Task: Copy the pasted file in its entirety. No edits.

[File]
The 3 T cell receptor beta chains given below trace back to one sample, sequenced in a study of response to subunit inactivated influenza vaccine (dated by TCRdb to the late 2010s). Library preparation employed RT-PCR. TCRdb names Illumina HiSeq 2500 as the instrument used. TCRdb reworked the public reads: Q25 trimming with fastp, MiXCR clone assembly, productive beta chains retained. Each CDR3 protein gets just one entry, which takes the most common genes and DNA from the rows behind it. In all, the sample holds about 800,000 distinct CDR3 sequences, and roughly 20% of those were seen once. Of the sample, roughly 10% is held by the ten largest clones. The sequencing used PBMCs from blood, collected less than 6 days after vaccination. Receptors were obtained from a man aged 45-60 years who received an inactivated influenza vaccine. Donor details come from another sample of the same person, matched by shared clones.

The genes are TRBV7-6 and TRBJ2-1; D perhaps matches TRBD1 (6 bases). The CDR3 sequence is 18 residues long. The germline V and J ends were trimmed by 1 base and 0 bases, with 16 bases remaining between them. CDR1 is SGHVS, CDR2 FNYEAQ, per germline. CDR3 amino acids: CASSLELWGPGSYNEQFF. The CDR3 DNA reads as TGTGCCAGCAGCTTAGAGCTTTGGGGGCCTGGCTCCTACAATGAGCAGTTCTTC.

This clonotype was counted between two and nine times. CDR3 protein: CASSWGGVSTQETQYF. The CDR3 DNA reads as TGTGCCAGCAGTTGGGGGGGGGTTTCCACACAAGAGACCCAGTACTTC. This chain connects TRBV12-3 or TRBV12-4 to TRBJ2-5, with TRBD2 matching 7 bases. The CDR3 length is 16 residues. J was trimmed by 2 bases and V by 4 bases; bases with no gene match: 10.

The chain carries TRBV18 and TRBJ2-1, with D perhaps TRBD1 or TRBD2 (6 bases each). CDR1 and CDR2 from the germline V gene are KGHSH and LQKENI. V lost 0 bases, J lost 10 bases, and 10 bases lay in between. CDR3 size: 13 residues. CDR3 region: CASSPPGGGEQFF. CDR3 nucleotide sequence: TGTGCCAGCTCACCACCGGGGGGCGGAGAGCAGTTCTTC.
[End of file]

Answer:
The 3 T cell receptor beta chains given below trace back to one sample, sequenced in a study of response to subunit inactivated influenza vaccine (dated by TCRdb to the late 2010s). Library preparation employed RT-PCR. TCRdb names Illumina HiSeq 2500 as the instrument used. TCRdb reworked the public reads: Q25 trimming with fastp, MiXCR clone assembly, productive beta chains retained. Each CDR3 protein gets just one entry, which takes the most common genes and DNA from the rows behind it. In all, the sample holds about 800,000 distinct CDR3 sequences, and roughly 20% of those were seen once. Of the sample, roughly 10% is held by the ten largest clones. The sequencing used PBMCs from blood, collected less than 6 days after vaccination. Receptors were obtained from a man aged 45-60 years who received an inactivated influenza vaccine. Donor details come from another sample of the same person, matched by shared clones.

The genes are TRBV7-6 and TRBJ2-1; D perhaps matches TRBD1 (6 bases). The CDR3 sequence is 18 residues long. The germline V and J ends were trimmed by 1 base and 0 bases, with 16 bases remaining between them. CDR1 is SGHVS, CDR2 FNYEAQ, per germline. CDR3 amino acids: CASSLELWGPGSYNEQFF. The CDR3 DNA reads as TGTGCCAGCAGCTTAGAGCTTTGGGGGCCTGGCTCCTACAATGAGCAGTTCTTC.

This clonotype was counted between two and nine times. CDR3 protein: CASSWGGVSTQETQYF. The CDR3 DNA reads as TGTGCCAGCAGTTGGGGGGGGGTTTCCACACAAGAGACCCAGTACTTC. This chain connects TRBV12-3 or TRBV12-4 to TRBJ2-5, with TRBD2 matching 7 bases. The CDR3 length is 16 residues. J was trimmed by 2 bases and V by 4 bases; bases with no gene match: 10.

The chain carries TRBV18 and TRBJ2-1, with D perhaps TRBD1 or TRBD2 (6 bases each). CDR1 and CDR2 from the germline V gene are KGHSH and LQKENI. V lost 0 bases, J lost 10 bases, and 10 bases lay in between. CDR3 size: 13 residues. CDR3 region: CASSPPGGGEQFF. CDR3 nucleotide sequence: TGTGCCAGCTCACCACCGGGGGGCGGAGAGCAGTTCTTC.